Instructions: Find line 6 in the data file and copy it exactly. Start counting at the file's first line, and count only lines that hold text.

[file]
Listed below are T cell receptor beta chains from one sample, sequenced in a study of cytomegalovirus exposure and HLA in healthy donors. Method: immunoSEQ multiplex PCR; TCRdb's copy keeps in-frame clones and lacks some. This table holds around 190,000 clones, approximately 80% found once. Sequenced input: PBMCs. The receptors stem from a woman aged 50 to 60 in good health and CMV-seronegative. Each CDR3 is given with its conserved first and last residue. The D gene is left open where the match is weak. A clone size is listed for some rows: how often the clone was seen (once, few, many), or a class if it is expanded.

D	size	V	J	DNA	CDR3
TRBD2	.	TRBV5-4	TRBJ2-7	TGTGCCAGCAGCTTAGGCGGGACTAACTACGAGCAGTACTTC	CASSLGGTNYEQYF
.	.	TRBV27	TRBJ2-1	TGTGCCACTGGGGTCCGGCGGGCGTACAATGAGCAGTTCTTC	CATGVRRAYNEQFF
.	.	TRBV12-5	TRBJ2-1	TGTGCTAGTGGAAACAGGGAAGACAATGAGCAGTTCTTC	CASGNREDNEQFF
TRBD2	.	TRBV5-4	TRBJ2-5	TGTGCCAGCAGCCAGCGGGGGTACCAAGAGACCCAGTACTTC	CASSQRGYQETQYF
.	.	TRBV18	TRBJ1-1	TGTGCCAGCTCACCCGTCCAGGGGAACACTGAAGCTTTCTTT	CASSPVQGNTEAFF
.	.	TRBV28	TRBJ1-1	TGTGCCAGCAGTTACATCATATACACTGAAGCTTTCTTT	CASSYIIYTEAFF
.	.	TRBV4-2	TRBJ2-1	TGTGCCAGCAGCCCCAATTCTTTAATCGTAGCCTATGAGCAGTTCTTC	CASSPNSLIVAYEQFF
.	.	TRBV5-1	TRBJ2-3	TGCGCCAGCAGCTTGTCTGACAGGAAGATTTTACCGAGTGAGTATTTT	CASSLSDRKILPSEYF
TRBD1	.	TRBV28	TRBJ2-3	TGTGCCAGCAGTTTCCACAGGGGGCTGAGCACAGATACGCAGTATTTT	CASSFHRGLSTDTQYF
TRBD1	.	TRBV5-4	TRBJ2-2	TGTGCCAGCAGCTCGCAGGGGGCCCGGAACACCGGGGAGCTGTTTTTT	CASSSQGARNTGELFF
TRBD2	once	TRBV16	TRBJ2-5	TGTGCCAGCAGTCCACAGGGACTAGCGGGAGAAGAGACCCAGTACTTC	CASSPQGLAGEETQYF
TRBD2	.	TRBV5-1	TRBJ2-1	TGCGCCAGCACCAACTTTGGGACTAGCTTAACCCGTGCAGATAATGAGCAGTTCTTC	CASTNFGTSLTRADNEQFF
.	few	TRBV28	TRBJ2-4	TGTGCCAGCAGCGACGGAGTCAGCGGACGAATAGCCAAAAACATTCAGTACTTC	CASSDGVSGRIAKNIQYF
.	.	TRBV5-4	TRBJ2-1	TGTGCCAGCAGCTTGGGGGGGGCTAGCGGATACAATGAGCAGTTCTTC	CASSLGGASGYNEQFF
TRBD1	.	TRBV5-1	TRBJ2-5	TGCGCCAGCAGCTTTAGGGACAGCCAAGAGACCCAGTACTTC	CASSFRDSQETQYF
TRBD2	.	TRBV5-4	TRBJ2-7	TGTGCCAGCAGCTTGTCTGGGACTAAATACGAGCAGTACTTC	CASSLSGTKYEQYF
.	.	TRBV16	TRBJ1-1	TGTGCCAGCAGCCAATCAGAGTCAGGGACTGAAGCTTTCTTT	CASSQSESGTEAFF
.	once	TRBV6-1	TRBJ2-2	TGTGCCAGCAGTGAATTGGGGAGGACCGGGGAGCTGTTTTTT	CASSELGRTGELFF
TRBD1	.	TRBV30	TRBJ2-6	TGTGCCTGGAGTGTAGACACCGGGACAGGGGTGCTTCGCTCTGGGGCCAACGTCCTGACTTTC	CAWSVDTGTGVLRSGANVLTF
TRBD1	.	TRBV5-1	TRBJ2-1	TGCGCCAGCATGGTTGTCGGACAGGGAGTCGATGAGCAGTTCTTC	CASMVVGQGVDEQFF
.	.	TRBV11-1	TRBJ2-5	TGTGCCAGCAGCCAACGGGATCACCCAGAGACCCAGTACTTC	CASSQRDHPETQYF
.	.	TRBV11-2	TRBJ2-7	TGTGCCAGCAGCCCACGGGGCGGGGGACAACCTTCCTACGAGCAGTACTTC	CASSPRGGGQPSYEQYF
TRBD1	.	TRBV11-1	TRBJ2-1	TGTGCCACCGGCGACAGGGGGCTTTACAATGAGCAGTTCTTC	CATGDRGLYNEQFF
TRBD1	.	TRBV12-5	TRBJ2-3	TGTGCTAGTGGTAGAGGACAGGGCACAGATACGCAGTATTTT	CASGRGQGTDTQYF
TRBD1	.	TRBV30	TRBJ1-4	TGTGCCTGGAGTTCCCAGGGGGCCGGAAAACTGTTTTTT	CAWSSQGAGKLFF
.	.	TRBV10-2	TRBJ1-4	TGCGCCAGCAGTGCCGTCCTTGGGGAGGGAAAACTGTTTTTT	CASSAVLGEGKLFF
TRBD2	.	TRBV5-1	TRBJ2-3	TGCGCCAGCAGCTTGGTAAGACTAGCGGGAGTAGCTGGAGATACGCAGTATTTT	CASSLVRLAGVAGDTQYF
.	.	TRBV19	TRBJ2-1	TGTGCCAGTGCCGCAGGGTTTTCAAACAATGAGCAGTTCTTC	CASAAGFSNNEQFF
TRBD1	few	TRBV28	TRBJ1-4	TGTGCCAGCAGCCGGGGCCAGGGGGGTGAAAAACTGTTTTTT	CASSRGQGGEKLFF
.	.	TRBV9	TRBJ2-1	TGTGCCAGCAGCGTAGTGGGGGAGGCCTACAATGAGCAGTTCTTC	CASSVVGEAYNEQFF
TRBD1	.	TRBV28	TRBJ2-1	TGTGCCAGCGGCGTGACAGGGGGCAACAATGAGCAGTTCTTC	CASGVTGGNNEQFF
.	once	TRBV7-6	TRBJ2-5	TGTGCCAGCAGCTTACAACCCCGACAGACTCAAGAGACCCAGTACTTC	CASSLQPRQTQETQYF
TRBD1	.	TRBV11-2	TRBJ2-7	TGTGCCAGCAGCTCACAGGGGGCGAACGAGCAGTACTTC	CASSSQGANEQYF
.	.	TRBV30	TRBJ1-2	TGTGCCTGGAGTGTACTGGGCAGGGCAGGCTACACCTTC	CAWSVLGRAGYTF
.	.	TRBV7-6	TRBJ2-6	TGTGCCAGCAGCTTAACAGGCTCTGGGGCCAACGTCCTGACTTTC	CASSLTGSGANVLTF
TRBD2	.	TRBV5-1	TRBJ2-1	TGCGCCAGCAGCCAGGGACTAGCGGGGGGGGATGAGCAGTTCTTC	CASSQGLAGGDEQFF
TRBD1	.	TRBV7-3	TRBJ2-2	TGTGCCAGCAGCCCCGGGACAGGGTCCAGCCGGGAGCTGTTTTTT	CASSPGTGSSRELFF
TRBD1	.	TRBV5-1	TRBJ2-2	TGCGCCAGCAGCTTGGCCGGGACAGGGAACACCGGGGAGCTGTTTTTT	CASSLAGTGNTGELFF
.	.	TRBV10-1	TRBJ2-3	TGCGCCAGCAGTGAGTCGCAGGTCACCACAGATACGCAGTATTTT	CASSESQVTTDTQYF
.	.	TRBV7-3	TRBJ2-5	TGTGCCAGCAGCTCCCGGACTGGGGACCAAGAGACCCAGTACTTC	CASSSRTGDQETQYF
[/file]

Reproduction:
TRBD2	.	TRBV5-4	TRBJ2-5	TGTGCCAGCAGCCAGCGGGGGTACCAAGAGACCCAGTACTTC	CASSQRGYQETQYF